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Social Work, Artificial Intelligence, and Ethics


Graduate School of Social Service Associate Professor Lauri Goldkind, Ph.D., recently published an article that explores the relationship between social work and artificial intelligence.

The article, titled “Social Work and Artificial Intelligence: Into the Matrix,” was published on July 19 in Social Work. Goldkind asserts that, as a profession, social work must “claim a place in AI design and development,” to ensure this technology is implemented with ethical and just practices in mind.

From the article’s abstract:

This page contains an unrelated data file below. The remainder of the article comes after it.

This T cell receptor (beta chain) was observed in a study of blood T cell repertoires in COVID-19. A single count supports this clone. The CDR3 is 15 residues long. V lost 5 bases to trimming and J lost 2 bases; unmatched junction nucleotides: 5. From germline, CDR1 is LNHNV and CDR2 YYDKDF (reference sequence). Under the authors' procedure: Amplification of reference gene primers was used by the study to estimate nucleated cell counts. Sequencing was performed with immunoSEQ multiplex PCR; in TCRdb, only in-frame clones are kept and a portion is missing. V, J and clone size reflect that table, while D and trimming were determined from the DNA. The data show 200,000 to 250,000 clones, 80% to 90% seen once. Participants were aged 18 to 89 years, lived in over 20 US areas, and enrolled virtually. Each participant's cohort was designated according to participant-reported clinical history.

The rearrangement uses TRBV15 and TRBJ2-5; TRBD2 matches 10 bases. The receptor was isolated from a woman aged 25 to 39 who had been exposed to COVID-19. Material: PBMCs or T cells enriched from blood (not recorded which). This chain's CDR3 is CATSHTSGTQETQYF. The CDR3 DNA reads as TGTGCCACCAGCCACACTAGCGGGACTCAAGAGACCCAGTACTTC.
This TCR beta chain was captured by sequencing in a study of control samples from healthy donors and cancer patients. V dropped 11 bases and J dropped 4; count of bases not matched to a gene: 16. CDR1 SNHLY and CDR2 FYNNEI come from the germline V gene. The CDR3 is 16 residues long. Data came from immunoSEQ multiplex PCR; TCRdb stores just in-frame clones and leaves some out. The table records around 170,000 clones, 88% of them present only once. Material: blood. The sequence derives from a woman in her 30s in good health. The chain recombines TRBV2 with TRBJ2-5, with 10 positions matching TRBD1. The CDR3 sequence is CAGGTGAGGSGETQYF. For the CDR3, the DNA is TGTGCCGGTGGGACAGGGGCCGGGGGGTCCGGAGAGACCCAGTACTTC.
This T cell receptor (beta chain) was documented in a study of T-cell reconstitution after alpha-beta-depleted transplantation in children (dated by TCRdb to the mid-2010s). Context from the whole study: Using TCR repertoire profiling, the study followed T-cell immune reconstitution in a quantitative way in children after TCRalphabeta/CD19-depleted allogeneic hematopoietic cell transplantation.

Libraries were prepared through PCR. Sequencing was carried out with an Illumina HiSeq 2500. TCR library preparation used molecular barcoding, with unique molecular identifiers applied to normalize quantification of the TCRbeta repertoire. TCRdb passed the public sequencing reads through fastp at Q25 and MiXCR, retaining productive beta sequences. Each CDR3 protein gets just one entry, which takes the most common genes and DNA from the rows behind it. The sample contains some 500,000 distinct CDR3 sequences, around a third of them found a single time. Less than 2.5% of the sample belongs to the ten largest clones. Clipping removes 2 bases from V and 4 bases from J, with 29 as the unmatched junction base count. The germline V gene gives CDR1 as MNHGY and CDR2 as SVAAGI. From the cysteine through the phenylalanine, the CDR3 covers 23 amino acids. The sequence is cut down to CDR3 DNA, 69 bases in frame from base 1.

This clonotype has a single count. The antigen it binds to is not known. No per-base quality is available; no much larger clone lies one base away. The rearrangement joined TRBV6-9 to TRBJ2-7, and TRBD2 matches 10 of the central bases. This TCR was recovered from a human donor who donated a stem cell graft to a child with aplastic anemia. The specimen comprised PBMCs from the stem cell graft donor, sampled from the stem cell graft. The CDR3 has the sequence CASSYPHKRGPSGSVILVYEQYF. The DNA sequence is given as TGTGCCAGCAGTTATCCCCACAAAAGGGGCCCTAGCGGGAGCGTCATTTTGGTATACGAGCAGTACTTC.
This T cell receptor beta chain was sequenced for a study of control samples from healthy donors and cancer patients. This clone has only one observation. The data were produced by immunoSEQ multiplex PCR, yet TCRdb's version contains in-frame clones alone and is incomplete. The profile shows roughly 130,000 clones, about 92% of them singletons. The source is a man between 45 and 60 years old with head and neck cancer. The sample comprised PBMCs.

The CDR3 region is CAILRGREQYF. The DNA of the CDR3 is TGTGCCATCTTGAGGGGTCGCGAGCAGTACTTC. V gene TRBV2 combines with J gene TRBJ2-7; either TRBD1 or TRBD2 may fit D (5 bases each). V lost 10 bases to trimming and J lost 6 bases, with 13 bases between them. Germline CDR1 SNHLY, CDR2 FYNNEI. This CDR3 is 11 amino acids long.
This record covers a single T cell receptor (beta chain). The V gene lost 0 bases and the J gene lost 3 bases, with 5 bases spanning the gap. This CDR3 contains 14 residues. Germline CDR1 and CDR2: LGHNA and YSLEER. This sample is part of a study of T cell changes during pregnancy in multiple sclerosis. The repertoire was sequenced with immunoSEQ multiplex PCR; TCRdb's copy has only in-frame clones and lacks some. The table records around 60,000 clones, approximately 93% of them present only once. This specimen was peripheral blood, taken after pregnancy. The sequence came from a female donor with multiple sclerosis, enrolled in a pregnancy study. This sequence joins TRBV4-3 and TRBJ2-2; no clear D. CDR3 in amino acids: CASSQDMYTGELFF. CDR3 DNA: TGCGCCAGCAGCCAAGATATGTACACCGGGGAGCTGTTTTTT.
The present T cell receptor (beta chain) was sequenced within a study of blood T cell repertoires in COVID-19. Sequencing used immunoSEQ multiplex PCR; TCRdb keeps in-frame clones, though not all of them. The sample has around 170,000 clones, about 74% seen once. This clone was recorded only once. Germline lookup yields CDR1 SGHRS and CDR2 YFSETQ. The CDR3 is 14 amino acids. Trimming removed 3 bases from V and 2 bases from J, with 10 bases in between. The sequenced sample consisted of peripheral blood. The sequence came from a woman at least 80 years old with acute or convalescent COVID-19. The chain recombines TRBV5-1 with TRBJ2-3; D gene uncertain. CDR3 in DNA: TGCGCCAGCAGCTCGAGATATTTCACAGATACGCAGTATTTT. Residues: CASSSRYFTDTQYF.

Social work scholars have been interested in implementing a range of artificial intelligence (AI) tools for at least twenty years, from neural networks in child welfare for triaging caseloads to predicting recidivism in juvenile justice (Patterson & Cloud, 1999; Brodzinski, Crable, & Scherer, 1994).  However, algorithmically enhanced projects and many of the practice improvements have remained largely a fringe phenomenon in social work praxis.  While AI offers a panoply of opportunities to improve the human condition, AI tools simultaneously present significant moral, ethical and policy challenges. As AI proliferates across all sectors of industry, social work must claim a place in AI design and development, working to ensure that AI mechanisms are created, imagined, and implemented to be congruent with ethical and just practice.


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